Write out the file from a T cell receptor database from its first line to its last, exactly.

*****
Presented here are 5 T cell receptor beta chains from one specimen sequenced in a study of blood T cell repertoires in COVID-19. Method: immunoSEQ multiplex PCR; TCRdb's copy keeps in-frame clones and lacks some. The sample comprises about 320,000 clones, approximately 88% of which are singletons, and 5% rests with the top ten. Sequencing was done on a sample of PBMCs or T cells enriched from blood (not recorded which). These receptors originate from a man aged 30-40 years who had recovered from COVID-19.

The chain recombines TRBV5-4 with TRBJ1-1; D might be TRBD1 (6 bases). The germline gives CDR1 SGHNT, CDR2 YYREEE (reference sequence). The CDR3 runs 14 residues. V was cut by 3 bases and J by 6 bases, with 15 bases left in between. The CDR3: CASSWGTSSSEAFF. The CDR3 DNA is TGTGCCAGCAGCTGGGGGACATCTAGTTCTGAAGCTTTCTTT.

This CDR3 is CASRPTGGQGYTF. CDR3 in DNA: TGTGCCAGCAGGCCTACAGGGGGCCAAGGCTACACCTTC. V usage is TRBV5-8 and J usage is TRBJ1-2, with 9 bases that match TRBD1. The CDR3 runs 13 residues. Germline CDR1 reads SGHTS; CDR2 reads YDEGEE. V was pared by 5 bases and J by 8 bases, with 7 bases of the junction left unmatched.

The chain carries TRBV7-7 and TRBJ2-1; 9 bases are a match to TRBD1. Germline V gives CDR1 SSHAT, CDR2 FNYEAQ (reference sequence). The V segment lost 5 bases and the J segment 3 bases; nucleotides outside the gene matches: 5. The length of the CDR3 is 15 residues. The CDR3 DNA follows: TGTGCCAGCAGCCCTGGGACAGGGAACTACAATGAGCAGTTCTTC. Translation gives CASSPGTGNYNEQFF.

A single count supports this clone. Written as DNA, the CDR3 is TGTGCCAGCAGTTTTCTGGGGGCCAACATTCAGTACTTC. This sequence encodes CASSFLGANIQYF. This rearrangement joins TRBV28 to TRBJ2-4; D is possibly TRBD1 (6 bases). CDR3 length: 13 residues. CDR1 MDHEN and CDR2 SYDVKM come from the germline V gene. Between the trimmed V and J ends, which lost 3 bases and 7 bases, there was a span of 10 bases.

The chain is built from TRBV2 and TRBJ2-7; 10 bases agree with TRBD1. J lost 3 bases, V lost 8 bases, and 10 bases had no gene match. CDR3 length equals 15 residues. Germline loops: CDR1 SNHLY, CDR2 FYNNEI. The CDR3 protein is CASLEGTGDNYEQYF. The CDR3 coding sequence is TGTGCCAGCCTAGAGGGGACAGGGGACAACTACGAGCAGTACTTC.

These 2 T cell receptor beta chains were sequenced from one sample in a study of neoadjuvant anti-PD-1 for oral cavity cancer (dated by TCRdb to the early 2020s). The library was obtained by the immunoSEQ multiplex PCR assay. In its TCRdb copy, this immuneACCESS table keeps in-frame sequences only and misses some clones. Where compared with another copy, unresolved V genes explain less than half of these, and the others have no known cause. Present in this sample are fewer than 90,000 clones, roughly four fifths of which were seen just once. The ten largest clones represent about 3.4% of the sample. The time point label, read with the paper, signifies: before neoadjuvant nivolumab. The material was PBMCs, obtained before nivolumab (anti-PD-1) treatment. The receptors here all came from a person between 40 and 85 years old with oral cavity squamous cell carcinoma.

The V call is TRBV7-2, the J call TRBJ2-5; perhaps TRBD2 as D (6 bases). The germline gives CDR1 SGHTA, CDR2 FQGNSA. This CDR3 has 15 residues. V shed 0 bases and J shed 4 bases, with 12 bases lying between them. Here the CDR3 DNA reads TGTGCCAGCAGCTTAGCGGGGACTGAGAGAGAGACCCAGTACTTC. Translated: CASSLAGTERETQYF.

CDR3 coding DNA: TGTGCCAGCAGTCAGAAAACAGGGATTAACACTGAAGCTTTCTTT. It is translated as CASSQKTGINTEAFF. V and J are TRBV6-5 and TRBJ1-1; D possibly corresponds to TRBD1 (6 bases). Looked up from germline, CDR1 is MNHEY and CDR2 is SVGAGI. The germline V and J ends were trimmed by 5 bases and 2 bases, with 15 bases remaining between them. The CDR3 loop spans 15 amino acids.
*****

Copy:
Presented here are 5 T cell receptor beta chains from one specimen sequenced in a study of blood T cell repertoires in COVID-19. Method: immunoSEQ multiplex PCR; TCRdb's copy keeps in-frame clones and lacks some. The sample comprises about 320,000 clones, approximately 88% of which are singletons, and 5% rests with the top ten. Sequencing was done on a sample of PBMCs or T cells enriched from blood (not recorded which). These receptors originate from a man aged 30-40 years who had recovered from COVID-19.

The chain recombines TRBV5-4 with TRBJ1-1; D might be TRBD1 (6 bases). The germline gives CDR1 SGHNT, CDR2 YYREEE (reference sequence). The CDR3 runs 14 residues. V was cut by 3 bases and J by 6 bases, with 15 bases left in between. The CDR3: CASSWGTSSSEAFF. The CDR3 DNA is TGTGCCAGCAGCTGGGGGACATCTAGTTCTGAAGCTTTCTTT.

This CDR3 is CASRPTGGQGYTF. CDR3 in DNA: TGTGCCAGCAGGCCTACAGGGGGCCAAGGCTACACCTTC. V usage is TRBV5-8 and J usage is TRBJ1-2, with 9 bases that match TRBD1. The CDR3 runs 13 residues. Germline CDR1 reads SGHTS; CDR2 reads YDEGEE. V was pared by 5 bases and J by 8 bases, with 7 bases of the junction left unmatched.

The chain carries TRBV7-7 and TRBJ2-1; 9 bases are a match to TRBD1. Germline V gives CDR1 SSHAT, CDR2 FNYEAQ (reference sequence). The V segment lost 5 bases and the J segment 3 bases; nucleotides outside the gene matches: 5. The length of the CDR3 is 15 residues. The CDR3 DNA follows: TGTGCCAGCAGCCCTGGGACAGGGAACTACAATGAGCAGTTCTTC. Translation gives CASSPGTGNYNEQFF.

A single count supports this clone. Written as DNA, the CDR3 is TGTGCCAGCAGTTTTCTGGGGGCCAACATTCAGTACTTC. This sequence encodes CASSFLGANIQYF. This rearrangement joins TRBV28 to TRBJ2-4; D is possibly TRBD1 (6 bases). CDR3 length: 13 residues. CDR1 MDHEN and CDR2 SYDVKM come from the germline V gene. Between the trimmed V and J ends, which lost 3 bases and 7 bases, there was a span of 10 bases.

The chain is built from TRBV2 and TRBJ2-7; 10 bases agree with TRBD1. J lost 3 bases, V lost 8 bases, and 10 bases had no gene match. CDR3 length equals 15 residues. Germline loops: CDR1 SNHLY, CDR2 FYNNEI. The CDR3 protein is CASLEGTGDNYEQYF. The CDR3 coding sequence is TGTGCCAGCCTAGAGGGGACAGGGGACAACTACGAGCAGTACTTC.

These 2 T cell receptor beta chains were sequenced from one sample in a study of neoadjuvant anti-PD-1 for oral cavity cancer (dated by TCRdb to the early 2020s). The library was obtained by the immunoSEQ multiplex PCR assay. In its TCRdb copy, this immuneACCESS table keeps in-frame sequences only and misses some clones. Where compared with another copy, unresolved V genes explain less than half of these, and the others have no known cause. Present in this sample are fewer than 90,000 clones, roughly four fifths of which were seen just once. The ten largest clones represent about 3.4% of the sample. The time point label, read with the paper, signifies: before neoadjuvant nivolumab. The material was PBMCs, obtained before nivolumab (anti-PD-1) treatment. The receptors here all came from a person between 40 and 85 years old with oral cavity squamous cell carcinoma.

The V call is TRBV7-2, the J call TRBJ2-5; perhaps TRBD2 as D (6 bases). The germline gives CDR1 SGHTA, CDR2 FQGNSA. This CDR3 has 15 residues. V shed 0 bases and J shed 4 bases, with 12 bases lying between them. Here the CDR3 DNA reads TGTGCCAGCAGCTTAGCGGGGACTGAGAGAGAGACCCAGTACTTC. Translated: CASSLAGTERETQYF.

CDR3 coding DNA: TGTGCCAGCAGTCAGAAAACAGGGATTAACACTGAAGCTTTCTTT. It is translated as CASSQKTGINTEAFF. V and J are TRBV6-5 and TRBJ1-1; D possibly corresponds to TRBD1 (6 bases). Looked up from germline, CDR1 is MNHEY and CDR2 is SVGAGI. The germline V and J ends were trimmed by 5 bases and 2 bases, with 15 bases remaining between them. The CDR3 loop spans 15 amino acids.